We recognize that trial judges are often somewhat uncertain and with good reason as to the reach of the trial court's jurisdiction over post-conviction motions for the return of seized property. In fact, the problem is not always cast in terms of jurisdiction. As the experienced trial judge in this case noted:THE COURT: Well, I'm not saying I don't have jurisdiction. I'm saying that whether I do or don't the proper party that has the money, to wit, the police, are not before me. And the United States Attorney does not represent the police department.
We conclude that, for the purpose of resolving a post-conviction motion to return property, the United States does, in effect, represent the police department. That is, the trial court has personal jurisdiction to rule on the motion when the United States is before it. Moreover, the trial court has subject matter jurisdiction over such a motion; its jurisdiction is concurrent with that of the property clerk under D.C.Code 1973, §§ 4-151 et seq.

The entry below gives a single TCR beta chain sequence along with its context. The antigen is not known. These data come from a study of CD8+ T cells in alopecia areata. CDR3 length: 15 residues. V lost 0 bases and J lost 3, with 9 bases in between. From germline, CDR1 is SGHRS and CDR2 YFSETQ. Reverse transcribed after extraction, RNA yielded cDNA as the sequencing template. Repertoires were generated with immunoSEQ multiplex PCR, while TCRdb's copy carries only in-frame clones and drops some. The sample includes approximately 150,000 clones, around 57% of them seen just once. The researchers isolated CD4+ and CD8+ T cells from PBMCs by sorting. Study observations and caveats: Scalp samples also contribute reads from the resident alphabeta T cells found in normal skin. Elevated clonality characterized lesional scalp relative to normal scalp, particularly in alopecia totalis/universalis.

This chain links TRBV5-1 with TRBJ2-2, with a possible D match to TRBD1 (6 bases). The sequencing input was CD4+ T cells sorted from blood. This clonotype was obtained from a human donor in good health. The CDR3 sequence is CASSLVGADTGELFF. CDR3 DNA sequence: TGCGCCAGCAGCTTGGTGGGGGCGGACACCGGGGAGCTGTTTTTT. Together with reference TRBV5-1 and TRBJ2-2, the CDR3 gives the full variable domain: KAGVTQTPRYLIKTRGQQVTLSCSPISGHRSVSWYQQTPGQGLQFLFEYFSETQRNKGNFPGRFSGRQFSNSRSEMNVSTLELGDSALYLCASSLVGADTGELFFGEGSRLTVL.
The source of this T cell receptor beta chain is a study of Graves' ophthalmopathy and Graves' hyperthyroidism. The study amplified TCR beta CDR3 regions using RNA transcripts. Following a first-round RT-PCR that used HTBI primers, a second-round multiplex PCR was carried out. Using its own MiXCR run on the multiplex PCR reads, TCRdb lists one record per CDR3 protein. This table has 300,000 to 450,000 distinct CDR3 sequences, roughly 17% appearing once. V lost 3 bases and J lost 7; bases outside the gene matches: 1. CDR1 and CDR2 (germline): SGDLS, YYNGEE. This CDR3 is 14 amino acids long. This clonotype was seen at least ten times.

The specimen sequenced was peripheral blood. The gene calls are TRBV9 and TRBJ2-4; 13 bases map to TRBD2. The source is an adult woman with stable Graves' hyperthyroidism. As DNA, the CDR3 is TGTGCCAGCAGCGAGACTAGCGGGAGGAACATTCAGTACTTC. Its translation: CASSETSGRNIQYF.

*132 The United States Court of Appeals for the district of Columbia Circuit has ruled that "the district court has both the jurisdiction and duty to return" property seized in connection with a criminal proceeding once the proceeding has terminated and the property is no longer pertinent to a criminal prosecution. United States v. Wilson, 176 U.S.App.D.C. 321, 324, 540 F.2d 1100, 1103 (1976). Accord, United States v. Hubbard, (D.C.Cir., No. 79-2312, July 24, 1980, slip op. at 21); United States v. Wright, 197 U.S.App.D.C. 411, 415-16, 610 F.2d 930, 934-35 (1979). We see no reason why the rationale of those cases should not apply in our court system.Wilson has been followed in other jurisdictions which have considered the issue. E. g., United States v. Premises Known as 608 Taylor Avenue, 584 F.2d 1297 (3d Cir. 1978); United States v. Palmer, 565 F.2d 1063 (9th Cir. 1977); United States v. LaFatch, 565 F.2d 81 (6th Cir. 1977), cert. denied sub nom. LaFatch v. MM Corp., 435 U.S. 971, 98 S. Ct. 1611, 56 L. Ed. 2d 62 (1978); United States v. Totaro, 468 F. Supp. 1045 (D.Md. 1979); United States v. Ortega, 450 F. Supp. 211 (S.D.N.Y.1978). It has been followed in principle in state courts as well. See, e. g., People v. Stewart, 38 Colo.App. 6, 553 P.2d 74 (1976), aff'd, 193 Colo. 399, 566 P.2d 1069 (1977) (en banc) (once the state had alleged that funds which were seized from the defendant at the time of arrest and which were in the possession of the arresting authorities at the conclusion of criminal proceedings were the fruits of illegal activity, the criminal trial court had jurisdiction to determine whether the property should be returned to the defendant under the inherent power of the court to control and prevent the abuse of its processes); People v. Hopkins, 44 Cal. App. 3d 326, 118 Cal. Rptr. 683 (1975) (under some circumstances, a trial court has jurisdiction under its inherent power to control property seized for the court's use to order the police to return to a defendant property seized as evidence of crime); People v. Hernandez, 52 Mich.App. 56, 216 N.W.2d 438 (1974) (criminal defendants who sought the return of seized property properly did so within context of the criminal case, and the court properly directed the order to return to those police officers who had seized the property).